Metascore
65

Generally favorable reviews - based on 33 Critics

Critic score distribution:
  1. Positive: 19 out of 33
  2. Negative: 0 out of 33
  1. 91
    It's mysterious and bold at every turn, and refreshingly removed from the commonplace.
  2. Down in the Valley is exactly what we don't have enough of: It's singular, unusual, unexpected, fresh and familiar at once.
  3. 88
    Down in the Valley is a wild thing that sticks with you long after it's over. You know, a real movie.
  4. Reviewed by: Ken Fox
    88
    Driven by Edward Norton's and Evan Rachel Wood's riveting performances, writer-director David Jacobson's tense drama samples bits of cinematic Americana from sources as diverse as "Shane," "Badlands" and "Taxi Driver."
  5. Reviewed by: Glenn Kenny
    88
    The movie belongs to Wood, who creates a unique portrait of a girl hesitating at the threshold of womanhood; she's smarter, more attuned, and more spiritually ambitious than those around her, but also too decent and loyal to break from the world she knows-and too unformed to have a grasp of what she wants outside of that world. It's fantastic work.
  6. Odd, beautiful and ambitious film.
  7. 83
    Jacobson and his actors do so much with the characters that they leave an ambiguous residue of blood-streaked regrets and sadness.
  8. Reviewed by: David Edelstein
    80
    The best thing about Down in the Valley is that you hope it's not going where you have an inkling it's going. The purity of Norton's madness is a wonder.
  9. 80
    A psychotic we can't help falling for, Edward Norton's beautifully drawn and richly nuanced dreamer could, in time, prove to be one of the most memorable movie characters of recent years.
  10. Jacobson, whose earlier film is a docudrama about Jeffrey Dahmer, is clearly fascinated with men who would be monsters. It's a ripe and infinite topic to explore, but without Norton, theme alone could not have sustained Down in the Valley.
  11. Writer-director David Jacobson has a good eye for widescreen compositions and sustains a low-key note of dread but is less successful in his attempt to graft a neo-Western to a neo-noir.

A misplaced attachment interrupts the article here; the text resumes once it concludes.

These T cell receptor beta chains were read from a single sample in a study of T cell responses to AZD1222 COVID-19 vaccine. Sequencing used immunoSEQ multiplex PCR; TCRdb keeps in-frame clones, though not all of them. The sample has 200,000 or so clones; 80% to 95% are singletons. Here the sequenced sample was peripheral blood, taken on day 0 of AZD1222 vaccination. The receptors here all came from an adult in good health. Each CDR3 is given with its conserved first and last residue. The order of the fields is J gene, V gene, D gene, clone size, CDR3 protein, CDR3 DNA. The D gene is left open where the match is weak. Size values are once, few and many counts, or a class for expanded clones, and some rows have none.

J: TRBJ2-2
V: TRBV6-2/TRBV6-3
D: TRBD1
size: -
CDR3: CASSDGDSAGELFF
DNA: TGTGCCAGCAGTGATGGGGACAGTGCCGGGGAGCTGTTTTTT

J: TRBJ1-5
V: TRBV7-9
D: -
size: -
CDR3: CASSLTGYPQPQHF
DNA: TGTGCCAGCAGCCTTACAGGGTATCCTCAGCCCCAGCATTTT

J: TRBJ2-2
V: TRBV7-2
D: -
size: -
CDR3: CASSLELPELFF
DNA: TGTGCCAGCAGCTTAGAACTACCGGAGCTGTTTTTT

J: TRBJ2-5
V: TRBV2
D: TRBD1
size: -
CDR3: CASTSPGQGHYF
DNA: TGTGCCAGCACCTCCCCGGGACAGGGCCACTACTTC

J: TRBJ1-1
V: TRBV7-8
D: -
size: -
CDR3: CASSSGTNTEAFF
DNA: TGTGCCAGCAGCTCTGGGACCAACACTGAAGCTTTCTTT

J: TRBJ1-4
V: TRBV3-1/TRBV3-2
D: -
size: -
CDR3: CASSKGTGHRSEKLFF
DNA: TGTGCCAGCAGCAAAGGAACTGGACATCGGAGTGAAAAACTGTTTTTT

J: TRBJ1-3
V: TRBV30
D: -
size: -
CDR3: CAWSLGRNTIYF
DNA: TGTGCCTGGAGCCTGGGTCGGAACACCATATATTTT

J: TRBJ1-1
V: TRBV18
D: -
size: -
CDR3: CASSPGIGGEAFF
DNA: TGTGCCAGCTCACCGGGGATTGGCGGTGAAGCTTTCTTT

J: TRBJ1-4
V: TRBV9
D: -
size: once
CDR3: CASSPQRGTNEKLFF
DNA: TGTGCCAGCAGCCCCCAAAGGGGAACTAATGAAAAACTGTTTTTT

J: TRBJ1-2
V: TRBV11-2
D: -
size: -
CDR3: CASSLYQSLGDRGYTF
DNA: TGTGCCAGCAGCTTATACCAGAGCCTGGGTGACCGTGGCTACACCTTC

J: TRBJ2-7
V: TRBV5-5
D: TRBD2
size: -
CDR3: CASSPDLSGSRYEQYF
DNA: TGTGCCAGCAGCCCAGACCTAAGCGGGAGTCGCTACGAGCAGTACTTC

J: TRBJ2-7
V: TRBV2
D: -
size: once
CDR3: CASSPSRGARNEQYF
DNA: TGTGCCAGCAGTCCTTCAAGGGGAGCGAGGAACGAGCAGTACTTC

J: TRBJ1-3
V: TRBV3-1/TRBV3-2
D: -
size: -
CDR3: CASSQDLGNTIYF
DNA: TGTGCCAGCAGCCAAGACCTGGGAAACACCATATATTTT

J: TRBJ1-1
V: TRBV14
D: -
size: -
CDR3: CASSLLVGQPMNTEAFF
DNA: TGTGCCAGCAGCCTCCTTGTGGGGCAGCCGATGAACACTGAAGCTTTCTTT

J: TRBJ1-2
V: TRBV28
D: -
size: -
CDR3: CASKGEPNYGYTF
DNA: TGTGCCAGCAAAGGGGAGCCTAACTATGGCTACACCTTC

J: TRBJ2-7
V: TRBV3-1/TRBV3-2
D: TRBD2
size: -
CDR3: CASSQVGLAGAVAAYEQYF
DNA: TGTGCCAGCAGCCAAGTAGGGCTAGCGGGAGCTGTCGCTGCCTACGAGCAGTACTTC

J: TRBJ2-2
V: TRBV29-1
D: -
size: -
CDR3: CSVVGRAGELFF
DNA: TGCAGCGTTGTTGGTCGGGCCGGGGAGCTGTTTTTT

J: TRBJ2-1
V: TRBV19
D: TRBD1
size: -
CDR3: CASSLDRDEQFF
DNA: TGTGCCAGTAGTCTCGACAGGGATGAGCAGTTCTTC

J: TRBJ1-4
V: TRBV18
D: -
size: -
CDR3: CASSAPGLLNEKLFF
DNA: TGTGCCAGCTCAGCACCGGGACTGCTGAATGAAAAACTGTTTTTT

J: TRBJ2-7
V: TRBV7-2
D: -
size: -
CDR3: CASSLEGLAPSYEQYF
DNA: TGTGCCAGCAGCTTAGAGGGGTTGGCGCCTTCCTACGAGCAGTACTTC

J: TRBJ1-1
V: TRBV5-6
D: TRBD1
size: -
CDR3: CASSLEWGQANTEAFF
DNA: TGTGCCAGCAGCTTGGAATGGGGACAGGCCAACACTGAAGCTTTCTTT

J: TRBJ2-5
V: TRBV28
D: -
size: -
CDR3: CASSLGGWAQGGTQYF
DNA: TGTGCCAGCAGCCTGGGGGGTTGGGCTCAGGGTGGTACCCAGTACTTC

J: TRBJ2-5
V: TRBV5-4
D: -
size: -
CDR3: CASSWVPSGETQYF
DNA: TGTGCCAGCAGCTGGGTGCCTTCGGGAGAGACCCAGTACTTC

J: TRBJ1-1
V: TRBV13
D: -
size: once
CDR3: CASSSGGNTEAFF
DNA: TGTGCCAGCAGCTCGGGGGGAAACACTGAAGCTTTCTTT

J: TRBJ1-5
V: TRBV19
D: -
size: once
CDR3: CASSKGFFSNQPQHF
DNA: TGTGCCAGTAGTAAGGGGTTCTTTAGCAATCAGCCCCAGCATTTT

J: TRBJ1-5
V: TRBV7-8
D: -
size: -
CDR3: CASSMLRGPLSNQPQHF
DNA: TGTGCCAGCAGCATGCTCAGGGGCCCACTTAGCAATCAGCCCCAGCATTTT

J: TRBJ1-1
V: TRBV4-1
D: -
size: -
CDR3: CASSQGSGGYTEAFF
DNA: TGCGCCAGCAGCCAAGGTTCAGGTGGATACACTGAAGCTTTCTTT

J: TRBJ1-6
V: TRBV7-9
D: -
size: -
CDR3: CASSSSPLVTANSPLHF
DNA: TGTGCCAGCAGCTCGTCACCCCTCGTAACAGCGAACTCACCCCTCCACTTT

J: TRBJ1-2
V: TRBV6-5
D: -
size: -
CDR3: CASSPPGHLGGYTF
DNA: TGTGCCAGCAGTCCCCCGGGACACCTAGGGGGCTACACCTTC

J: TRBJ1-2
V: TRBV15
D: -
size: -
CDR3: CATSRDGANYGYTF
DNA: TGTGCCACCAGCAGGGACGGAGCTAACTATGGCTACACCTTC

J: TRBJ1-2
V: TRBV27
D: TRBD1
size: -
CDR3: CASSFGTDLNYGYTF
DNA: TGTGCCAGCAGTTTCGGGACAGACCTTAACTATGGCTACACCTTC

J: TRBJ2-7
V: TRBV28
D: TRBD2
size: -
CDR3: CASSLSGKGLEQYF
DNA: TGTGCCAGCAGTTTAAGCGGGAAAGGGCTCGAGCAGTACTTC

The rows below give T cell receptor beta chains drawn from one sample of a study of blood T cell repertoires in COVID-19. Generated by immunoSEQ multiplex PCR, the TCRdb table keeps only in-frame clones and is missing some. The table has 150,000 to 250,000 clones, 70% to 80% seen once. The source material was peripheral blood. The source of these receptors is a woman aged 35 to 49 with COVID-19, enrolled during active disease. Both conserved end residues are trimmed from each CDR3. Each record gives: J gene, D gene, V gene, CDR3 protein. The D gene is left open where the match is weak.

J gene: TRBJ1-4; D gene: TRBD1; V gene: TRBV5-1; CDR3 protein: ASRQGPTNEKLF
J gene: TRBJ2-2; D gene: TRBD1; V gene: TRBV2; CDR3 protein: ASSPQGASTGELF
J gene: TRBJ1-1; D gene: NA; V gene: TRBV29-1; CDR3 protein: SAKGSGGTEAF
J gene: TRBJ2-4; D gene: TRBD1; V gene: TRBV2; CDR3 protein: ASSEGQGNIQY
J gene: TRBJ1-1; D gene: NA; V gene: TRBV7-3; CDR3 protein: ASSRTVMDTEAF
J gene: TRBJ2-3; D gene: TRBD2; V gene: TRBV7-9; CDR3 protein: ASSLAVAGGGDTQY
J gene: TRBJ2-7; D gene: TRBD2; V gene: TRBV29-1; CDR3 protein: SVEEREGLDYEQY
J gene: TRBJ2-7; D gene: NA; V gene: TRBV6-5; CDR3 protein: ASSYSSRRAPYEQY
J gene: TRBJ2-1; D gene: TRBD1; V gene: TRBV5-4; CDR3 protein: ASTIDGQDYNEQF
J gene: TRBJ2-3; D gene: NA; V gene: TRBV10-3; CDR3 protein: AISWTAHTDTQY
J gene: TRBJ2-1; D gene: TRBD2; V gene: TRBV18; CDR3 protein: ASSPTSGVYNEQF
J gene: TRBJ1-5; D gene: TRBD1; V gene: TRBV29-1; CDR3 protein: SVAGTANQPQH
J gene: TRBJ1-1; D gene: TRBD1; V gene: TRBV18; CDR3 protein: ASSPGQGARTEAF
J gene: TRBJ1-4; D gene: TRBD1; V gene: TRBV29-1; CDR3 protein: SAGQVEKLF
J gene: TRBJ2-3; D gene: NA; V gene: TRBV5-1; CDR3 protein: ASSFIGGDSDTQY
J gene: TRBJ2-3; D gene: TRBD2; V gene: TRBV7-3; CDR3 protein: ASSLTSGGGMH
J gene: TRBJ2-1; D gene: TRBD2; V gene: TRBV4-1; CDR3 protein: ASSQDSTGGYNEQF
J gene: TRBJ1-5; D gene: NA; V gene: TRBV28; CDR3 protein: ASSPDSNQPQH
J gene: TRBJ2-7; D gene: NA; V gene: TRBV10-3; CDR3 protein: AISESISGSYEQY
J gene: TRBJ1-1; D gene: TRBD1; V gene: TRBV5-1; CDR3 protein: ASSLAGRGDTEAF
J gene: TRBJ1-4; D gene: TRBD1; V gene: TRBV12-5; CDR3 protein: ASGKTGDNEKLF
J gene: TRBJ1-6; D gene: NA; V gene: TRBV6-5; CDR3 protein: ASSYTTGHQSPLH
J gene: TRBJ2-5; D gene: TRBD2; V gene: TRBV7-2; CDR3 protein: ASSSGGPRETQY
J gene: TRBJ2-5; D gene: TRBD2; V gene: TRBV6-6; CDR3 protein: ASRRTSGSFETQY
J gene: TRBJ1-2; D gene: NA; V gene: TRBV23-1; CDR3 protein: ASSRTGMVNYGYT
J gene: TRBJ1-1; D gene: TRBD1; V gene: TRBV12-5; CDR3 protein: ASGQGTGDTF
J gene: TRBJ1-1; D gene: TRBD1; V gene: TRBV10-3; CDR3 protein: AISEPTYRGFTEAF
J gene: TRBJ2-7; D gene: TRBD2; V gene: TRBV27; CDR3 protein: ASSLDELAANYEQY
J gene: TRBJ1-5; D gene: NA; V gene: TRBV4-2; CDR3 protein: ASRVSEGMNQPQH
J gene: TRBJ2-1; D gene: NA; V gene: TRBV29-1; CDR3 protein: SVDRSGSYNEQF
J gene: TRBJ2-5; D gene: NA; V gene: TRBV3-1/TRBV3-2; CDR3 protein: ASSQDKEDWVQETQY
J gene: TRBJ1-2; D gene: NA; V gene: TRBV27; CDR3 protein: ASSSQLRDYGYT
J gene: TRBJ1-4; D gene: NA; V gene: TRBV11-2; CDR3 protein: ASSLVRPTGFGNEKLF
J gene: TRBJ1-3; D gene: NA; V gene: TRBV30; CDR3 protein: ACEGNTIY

12. 70
    Writer-director David Jacobson has an excitingly clear-eyed, unsentimental feel for the intensity of adolescent passion.
  13. Begins semirealistically, then veers off course, hurtling into the wild blue yonder of myth and allegory. On the way to a climactic shootout that begins on the set of a Hollywood western and ends on a foggy hillside, it makes several screeching, hairpin turns.
  14. Reviewed by: Scott Foundas
    70
    Result is imperfect and overlong, but hugely ambitious and often breathtaking.
  15. 63
    When a movie begins to present one implausible or unwise decision after another, when its world plays too easily into the hands of its story, when the taste for symbolism creates impossible scenes, we grow restless.
  16. 63
    Down in the Valley becomes increasingly harder to believe as it goes along, with people behaving in ways that strain credibility.
  17. As it progresses, the film takes us to another borderland, that between reality and delusion. This is where Harlan's mind freely gallops.
  18. Reviewed by: Ty Burr
    63
    The performances are deep and rich -- Wood is coming to seem like a smarter Chloe Sevigny, Rory looks to be the Culkin with talent, and Norton's portrayal of Harlan aches with ambiguity.
  19. Down in the Valley is one of those pictures you root for even when it goes badly wrong.